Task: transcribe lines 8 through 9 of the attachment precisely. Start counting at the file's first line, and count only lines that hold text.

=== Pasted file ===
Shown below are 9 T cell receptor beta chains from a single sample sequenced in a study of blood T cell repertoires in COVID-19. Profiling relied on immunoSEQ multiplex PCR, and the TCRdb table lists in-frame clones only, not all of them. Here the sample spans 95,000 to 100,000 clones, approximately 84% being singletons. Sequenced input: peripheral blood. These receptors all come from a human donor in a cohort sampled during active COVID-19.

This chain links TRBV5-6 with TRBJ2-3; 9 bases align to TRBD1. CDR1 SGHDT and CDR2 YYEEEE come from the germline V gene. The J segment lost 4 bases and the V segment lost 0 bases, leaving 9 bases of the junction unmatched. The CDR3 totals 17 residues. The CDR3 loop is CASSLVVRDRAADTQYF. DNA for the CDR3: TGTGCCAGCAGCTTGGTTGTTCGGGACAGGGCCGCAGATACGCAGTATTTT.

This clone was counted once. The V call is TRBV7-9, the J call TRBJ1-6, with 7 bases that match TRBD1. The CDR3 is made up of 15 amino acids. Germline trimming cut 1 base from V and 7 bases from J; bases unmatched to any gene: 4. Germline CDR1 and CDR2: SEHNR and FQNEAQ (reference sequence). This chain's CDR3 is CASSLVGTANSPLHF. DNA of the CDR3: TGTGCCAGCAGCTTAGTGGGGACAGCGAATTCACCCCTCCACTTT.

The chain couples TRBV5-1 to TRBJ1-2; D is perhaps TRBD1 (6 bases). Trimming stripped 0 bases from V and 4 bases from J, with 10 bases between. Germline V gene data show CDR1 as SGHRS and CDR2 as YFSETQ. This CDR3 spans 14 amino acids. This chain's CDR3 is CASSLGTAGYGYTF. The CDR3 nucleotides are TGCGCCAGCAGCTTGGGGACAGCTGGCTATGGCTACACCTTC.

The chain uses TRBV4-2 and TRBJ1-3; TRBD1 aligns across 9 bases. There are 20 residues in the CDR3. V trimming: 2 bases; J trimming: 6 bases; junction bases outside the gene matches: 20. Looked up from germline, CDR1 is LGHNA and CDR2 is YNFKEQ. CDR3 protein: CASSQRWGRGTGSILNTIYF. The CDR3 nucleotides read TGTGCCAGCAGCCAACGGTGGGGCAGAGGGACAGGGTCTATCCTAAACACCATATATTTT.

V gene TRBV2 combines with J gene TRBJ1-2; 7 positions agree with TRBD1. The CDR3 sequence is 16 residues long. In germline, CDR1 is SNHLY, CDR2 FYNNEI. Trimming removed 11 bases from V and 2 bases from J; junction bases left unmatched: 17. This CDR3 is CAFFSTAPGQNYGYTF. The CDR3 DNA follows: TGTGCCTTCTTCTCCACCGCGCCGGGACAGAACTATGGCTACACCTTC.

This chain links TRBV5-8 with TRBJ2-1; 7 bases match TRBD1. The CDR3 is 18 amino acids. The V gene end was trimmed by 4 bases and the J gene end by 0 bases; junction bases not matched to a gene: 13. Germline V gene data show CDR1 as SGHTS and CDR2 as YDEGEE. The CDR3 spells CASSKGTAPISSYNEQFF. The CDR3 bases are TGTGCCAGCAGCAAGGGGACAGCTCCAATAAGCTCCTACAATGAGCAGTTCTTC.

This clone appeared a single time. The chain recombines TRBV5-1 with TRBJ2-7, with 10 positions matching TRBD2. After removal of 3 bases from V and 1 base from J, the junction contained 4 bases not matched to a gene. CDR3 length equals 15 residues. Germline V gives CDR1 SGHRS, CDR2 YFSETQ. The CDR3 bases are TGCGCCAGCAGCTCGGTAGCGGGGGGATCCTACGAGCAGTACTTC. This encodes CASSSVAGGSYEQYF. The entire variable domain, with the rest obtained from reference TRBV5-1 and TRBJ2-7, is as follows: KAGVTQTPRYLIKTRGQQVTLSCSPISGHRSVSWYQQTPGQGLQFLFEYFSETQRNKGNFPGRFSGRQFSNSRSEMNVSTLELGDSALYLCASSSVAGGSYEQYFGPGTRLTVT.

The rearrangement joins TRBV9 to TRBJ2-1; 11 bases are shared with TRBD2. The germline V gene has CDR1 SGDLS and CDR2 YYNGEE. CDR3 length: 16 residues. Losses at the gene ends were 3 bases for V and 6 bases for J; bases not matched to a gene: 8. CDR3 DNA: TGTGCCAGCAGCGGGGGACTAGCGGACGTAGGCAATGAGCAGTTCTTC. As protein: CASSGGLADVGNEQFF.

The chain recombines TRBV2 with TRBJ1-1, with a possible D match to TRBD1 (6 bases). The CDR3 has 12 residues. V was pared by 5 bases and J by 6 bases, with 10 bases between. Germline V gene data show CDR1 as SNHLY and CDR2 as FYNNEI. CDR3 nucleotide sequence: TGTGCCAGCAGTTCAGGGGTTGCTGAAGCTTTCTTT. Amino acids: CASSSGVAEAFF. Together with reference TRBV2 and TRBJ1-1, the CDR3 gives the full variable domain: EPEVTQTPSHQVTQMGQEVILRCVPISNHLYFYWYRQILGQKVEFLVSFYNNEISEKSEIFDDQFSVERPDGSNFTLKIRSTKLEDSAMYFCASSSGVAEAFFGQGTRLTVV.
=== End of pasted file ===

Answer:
This clone appeared a single time. The chain recombines TRBV5-1 with TRBJ2-7, with 10 positions matching TRBD2. After removal of 3 bases from V and 1 base from J, the junction contained 4 bases not matched to a gene. CDR3 length equals 15 residues. Germline V gives CDR1 SGHRS, CDR2 YFSETQ. The CDR3 bases are TGCGCCAGCAGCTCGGTAGCGGGGGGATCCTACGAGCAGTACTTC. This encodes CASSSVAGGSYEQYF. The entire variable domain, with the rest obtained from reference TRBV5-1 and TRBJ2-7, is as follows: KAGVTQTPRYLIKTRGQQVTLSCSPISGHRSVSWYQQTPGQGLQFLFEYFSETQRNKGNFPGRFSGRQFSNSRSEMNVSTLELGDSALYLCASSSVAGGSYEQYFGPGTRLTVT.

The rearrangement joins TRBV9 to TRBJ2-1; 11 bases are shared with TRBD2. The germline V gene has CDR1 SGDLS and CDR2 YYNGEE. CDR3 length: 16 residues. Losses at the gene ends were 3 bases for V and 6 bases for J; bases not matched to a gene: 8. CDR3 DNA: TGTGCCAGCAGCGGGGGACTAGCGGACGTAGGCAATGAGCAGTTCTTC. As protein: CASSGGLADVGNEQFF.